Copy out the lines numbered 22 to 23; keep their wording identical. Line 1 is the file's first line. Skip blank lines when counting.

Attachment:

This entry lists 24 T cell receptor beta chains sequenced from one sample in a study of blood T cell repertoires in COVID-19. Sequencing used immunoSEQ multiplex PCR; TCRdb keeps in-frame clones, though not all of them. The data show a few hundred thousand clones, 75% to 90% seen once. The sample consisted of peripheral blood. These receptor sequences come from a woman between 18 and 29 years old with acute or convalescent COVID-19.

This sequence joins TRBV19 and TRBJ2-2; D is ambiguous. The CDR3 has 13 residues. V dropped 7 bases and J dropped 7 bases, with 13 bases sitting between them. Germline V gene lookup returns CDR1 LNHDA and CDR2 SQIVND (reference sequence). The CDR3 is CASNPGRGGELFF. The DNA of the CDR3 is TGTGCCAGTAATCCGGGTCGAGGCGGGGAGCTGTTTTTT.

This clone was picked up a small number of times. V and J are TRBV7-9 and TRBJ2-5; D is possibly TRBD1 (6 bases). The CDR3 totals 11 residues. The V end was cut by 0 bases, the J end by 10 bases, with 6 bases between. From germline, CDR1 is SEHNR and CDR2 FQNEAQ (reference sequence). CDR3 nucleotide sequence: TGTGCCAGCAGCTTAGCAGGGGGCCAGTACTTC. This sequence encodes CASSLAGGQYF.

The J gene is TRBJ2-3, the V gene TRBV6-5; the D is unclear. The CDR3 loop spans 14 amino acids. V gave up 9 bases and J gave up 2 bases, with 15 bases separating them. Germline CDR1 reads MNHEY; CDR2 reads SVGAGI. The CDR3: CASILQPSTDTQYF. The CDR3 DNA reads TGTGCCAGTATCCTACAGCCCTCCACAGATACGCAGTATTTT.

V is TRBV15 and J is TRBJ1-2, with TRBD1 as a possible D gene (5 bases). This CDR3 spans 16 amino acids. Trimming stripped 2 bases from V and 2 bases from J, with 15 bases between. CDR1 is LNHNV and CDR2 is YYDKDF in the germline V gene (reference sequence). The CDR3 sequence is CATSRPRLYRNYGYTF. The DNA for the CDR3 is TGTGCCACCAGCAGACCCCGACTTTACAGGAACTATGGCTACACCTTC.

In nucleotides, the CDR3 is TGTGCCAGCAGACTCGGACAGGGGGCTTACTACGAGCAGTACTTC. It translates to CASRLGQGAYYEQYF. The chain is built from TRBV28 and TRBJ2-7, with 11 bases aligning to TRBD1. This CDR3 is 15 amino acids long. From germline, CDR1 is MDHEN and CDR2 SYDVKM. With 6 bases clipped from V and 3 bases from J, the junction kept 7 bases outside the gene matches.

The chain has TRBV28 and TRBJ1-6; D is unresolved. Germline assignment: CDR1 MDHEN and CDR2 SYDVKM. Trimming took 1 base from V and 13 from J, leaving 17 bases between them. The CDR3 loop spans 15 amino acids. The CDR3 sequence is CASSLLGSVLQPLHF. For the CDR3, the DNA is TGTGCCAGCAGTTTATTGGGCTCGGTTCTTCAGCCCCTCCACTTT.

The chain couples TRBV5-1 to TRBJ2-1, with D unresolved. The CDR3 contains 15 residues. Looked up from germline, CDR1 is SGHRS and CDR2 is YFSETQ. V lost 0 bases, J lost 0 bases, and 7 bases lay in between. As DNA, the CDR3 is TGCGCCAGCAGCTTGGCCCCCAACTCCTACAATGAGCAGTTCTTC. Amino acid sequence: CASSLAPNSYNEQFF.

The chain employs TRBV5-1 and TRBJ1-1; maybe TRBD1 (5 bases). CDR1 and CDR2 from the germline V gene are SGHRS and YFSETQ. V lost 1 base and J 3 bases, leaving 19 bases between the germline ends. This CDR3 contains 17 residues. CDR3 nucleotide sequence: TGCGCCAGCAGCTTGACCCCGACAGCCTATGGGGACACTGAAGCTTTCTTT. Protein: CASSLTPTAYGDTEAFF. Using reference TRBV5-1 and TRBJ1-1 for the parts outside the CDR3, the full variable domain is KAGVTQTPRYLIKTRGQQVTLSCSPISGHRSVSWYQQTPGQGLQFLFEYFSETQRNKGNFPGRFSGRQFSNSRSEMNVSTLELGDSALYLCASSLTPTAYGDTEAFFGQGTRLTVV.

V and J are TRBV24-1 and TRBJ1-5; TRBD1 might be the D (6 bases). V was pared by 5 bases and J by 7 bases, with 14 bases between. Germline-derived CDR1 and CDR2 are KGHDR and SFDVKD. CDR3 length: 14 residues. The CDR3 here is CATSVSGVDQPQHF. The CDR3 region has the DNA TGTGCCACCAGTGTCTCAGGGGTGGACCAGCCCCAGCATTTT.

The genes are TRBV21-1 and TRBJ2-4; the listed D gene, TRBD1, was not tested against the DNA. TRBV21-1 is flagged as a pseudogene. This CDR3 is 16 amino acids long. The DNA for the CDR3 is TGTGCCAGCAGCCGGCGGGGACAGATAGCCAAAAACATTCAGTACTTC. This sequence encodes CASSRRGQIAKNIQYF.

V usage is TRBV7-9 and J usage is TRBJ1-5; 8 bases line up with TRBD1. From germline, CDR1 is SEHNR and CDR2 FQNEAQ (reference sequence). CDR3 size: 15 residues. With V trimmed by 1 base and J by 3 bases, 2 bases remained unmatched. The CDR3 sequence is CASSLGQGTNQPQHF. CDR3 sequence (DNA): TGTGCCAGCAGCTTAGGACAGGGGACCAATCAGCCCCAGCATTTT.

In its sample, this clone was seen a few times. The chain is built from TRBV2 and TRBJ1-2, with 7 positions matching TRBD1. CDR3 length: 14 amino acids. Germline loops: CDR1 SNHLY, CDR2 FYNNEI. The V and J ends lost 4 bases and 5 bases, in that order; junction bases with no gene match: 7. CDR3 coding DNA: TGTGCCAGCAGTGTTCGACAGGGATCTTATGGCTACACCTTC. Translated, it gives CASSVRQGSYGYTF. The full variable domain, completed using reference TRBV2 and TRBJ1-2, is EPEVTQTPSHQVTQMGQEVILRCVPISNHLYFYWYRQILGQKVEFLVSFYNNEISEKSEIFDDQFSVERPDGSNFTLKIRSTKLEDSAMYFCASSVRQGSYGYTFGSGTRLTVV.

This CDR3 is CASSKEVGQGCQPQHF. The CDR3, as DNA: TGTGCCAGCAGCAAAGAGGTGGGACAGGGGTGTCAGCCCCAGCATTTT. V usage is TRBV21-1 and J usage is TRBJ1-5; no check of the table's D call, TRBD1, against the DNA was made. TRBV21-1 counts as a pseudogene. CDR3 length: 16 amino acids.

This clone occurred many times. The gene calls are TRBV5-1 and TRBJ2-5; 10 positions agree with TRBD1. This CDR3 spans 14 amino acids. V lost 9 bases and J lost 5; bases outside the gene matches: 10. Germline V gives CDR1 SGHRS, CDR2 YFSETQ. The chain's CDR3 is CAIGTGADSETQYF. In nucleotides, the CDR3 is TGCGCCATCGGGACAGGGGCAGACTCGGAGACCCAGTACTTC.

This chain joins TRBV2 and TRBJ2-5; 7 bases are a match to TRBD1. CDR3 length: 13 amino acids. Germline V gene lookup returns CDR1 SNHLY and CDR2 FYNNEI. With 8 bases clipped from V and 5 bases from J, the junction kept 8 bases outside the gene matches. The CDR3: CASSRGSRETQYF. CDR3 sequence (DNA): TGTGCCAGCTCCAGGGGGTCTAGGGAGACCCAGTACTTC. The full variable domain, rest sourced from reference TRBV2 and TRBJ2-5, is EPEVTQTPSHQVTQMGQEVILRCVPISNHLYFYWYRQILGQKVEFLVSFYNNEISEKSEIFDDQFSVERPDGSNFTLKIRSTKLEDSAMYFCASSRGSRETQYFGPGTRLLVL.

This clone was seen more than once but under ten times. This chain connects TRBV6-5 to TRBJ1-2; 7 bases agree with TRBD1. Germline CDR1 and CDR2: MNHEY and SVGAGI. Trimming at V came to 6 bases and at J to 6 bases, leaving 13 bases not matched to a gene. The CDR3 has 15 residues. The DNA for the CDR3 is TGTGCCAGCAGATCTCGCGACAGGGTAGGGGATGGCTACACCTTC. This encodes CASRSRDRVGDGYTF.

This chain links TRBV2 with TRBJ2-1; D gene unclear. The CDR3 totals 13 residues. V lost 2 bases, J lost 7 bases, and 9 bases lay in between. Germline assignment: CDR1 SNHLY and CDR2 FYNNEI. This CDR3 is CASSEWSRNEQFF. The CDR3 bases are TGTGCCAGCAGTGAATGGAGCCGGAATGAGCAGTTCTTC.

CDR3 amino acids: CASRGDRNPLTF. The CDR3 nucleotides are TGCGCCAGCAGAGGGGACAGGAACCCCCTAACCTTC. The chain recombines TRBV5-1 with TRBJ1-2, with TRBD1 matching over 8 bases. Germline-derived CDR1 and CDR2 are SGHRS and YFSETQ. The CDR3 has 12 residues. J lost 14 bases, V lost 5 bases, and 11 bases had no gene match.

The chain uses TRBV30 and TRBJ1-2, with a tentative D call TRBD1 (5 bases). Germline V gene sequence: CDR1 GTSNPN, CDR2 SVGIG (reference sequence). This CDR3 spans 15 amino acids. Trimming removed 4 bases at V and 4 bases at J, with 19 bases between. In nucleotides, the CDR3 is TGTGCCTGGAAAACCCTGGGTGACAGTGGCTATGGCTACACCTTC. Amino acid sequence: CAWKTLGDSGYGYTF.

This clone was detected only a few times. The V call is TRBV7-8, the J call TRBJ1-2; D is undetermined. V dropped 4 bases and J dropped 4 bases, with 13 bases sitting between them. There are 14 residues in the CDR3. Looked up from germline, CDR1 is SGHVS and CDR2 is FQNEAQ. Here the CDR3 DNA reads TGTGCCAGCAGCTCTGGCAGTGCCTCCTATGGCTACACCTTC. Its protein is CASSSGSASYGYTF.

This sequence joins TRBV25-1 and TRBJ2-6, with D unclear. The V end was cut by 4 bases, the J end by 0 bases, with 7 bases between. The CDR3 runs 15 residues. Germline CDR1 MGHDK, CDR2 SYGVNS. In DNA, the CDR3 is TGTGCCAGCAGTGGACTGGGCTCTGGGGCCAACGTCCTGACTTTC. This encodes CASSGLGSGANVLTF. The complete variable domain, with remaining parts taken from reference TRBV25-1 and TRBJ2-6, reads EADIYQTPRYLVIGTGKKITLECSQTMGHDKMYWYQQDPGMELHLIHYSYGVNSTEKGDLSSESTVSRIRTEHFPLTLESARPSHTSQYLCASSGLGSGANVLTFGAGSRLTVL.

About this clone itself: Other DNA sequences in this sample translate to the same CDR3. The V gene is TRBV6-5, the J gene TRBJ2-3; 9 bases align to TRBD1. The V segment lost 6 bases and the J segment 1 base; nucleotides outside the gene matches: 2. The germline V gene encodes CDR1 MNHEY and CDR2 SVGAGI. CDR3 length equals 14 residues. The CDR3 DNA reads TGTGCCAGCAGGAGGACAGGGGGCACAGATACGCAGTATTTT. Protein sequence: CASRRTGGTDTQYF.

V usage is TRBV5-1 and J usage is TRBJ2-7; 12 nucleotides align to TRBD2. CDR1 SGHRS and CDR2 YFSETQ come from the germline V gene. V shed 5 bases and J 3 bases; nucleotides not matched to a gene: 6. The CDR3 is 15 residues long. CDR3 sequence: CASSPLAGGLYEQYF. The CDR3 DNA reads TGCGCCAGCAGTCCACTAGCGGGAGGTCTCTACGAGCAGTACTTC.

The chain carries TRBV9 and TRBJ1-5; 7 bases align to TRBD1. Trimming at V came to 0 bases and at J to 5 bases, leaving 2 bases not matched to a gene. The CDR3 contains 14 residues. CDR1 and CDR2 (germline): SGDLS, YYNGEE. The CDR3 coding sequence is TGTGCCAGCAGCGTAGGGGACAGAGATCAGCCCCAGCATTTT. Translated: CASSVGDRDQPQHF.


This sequence joins TRBV25-1 and TRBJ2-6, with D unclear. The V end was cut by 4 bases, the J end by 0 bases, with 7 bases between. The CDR3 runs 15 residues. Germline CDR1 MGHDK, CDR2 SYGVNS. In DNA, the CDR3 is TGTGCCAGCAGTGGACTGGGCTCTGGGGCCAACGTCCTGACTTTC. This encodes CASSGLGSGANVLTF. The complete variable domain, with remaining parts taken from reference TRBV25-1 and TRBJ2-6, reads EADIYQTPRYLVIGTGKKITLECSQTMGHDKMYWYQQDPGMELHLIHYSYGVNSTEKGDLSSESTVSRIRTEHFPLTLESARPSHTSQYLCASSGLGSGANVLTFGAGSRLTVL.

About this clone itself: Other DNA sequences in this sample translate to the same CDR3. The V gene is TRBV6-5, the J gene TRBJ2-3; 9 bases align to TRBD1. The V segment lost 6 bases and the J segment 1 base; nucleotides outside the gene matches: 2. The germline V gene encodes CDR1 MNHEY and CDR2 SVGAGI. CDR3 length equals 14 residues. The CDR3 DNA reads TGTGCCAGCAGGAGGACAGGGGGCACAGATACGCAGTATTTT. Protein sequence: CASRRTGGTDTQYF.